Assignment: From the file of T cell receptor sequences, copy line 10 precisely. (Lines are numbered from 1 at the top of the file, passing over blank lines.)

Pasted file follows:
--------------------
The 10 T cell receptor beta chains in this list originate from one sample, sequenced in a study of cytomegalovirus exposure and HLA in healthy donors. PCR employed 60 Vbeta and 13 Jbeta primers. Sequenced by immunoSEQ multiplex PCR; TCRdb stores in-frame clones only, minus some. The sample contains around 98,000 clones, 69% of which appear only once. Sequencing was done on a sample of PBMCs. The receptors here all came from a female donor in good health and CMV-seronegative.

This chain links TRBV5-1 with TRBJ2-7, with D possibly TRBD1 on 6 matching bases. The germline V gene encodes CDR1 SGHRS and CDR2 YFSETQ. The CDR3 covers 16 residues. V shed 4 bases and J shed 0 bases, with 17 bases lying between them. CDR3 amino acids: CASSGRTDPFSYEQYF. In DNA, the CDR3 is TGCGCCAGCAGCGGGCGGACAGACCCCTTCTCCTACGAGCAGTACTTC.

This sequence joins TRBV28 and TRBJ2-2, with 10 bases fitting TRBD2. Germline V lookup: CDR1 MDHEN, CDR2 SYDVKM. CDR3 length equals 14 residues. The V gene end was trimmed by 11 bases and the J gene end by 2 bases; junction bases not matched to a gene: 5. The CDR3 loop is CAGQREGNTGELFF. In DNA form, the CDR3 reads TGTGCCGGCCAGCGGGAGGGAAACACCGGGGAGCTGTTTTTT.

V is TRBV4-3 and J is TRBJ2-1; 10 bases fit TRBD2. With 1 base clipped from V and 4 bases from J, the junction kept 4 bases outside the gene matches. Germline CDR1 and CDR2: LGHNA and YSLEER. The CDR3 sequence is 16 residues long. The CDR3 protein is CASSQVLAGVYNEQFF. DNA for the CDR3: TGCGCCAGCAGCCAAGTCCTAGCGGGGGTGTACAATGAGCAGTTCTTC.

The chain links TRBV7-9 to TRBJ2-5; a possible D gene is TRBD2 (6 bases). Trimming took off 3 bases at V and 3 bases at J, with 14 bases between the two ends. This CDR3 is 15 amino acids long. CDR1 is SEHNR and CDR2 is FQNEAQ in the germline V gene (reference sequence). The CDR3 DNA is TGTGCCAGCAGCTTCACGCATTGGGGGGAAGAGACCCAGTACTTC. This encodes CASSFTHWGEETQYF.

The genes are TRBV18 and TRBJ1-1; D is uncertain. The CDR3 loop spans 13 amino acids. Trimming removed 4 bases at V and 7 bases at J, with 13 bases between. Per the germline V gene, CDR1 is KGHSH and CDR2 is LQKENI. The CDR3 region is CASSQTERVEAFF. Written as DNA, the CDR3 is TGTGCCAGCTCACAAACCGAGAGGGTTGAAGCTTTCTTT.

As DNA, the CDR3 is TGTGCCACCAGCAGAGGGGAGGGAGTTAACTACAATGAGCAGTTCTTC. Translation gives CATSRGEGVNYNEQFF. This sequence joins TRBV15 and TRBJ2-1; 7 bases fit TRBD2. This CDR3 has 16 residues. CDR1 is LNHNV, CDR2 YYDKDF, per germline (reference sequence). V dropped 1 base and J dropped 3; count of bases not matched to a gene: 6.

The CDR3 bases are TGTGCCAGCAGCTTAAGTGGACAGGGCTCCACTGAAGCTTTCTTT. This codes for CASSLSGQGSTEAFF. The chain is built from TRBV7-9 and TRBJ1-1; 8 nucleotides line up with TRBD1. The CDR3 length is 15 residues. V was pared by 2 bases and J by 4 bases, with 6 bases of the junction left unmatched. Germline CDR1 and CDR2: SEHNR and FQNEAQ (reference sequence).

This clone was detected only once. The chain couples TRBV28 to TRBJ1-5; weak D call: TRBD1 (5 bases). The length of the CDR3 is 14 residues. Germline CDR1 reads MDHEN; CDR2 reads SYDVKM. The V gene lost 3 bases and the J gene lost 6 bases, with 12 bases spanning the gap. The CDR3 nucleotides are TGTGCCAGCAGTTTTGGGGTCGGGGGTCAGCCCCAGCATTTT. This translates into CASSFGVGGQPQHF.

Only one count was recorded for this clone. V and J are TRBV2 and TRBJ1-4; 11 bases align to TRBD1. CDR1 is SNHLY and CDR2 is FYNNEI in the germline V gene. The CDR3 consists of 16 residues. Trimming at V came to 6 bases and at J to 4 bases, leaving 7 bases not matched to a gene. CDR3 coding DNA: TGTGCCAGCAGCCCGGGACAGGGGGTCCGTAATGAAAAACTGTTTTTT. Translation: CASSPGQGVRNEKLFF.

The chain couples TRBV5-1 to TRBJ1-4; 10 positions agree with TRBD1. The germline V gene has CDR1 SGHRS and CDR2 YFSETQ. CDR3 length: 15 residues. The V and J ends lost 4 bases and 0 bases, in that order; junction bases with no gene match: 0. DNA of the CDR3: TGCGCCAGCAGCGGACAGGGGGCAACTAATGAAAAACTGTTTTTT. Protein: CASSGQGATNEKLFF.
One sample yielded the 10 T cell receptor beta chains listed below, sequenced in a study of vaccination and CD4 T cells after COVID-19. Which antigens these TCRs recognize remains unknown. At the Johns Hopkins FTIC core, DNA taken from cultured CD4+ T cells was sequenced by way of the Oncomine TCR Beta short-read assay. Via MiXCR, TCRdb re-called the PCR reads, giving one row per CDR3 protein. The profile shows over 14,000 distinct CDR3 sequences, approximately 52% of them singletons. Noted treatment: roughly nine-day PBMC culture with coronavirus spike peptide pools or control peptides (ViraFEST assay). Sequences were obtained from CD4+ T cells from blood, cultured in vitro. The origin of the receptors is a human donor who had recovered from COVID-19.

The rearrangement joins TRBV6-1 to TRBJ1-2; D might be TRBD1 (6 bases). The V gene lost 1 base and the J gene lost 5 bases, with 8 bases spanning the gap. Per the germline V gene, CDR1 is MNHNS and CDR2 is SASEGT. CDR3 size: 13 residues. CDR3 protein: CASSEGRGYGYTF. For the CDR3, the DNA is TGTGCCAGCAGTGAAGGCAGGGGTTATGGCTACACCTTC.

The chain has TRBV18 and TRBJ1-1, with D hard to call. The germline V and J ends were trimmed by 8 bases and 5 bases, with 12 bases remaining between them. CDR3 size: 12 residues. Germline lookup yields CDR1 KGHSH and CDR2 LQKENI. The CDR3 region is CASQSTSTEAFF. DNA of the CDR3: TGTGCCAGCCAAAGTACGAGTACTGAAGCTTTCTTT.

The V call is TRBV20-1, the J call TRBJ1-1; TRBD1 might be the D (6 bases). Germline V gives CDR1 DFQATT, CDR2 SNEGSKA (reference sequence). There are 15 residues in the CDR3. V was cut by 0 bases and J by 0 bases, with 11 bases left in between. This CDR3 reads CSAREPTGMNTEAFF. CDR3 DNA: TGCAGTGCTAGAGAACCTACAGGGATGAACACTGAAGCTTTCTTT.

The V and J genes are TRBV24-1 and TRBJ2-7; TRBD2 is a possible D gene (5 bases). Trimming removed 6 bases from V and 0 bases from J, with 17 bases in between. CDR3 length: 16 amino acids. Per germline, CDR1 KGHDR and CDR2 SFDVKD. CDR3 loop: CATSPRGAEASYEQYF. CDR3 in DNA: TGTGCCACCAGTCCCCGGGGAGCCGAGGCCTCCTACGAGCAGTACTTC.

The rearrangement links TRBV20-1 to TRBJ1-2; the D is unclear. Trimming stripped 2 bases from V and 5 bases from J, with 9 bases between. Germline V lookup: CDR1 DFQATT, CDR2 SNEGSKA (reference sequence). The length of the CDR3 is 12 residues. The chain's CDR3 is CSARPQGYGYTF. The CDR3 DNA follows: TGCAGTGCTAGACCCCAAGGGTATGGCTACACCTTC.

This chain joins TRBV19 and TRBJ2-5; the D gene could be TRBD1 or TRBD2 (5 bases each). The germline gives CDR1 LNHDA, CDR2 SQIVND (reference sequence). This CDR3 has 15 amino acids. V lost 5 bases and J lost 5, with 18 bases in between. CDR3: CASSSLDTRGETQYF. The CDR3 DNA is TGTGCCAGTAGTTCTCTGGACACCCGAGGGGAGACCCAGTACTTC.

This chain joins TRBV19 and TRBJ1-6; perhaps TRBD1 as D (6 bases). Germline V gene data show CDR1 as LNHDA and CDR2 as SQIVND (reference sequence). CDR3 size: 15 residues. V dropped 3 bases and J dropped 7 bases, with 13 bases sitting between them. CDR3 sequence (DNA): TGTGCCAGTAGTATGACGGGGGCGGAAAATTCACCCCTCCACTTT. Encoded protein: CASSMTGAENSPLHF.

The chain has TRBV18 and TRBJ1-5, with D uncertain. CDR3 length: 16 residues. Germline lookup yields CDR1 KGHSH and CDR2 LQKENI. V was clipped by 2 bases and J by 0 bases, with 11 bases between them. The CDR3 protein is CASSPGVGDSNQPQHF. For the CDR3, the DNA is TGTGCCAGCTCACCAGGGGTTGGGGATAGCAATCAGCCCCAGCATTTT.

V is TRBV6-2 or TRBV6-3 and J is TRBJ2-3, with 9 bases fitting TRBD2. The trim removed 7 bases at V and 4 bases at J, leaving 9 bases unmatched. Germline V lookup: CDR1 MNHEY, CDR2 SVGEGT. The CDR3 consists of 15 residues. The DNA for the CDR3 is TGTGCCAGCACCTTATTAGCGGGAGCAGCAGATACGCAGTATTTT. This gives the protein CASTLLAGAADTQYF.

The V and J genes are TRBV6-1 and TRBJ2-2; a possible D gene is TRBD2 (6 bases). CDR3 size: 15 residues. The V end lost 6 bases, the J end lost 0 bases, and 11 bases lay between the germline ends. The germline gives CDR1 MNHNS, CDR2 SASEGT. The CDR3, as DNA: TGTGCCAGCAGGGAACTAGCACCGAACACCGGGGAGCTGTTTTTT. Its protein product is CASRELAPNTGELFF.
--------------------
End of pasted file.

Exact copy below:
Only one count was recorded for this clone. V and J are TRBV2 and TRBJ1-4; 11 bases align to TRBD1. CDR1 is SNHLY and CDR2 is FYNNEI in the germline V gene. The CDR3 consists of 16 residues. Trimming at V came to 6 bases and at J to 4 bases, leaving 7 bases not matched to a gene. CDR3 coding DNA: TGTGCCAGCAGCCCGGGACAGGGGGTCCGTAATGAAAAACTGTTTTTT. Translation: CASSPGQGVRNEKLFF.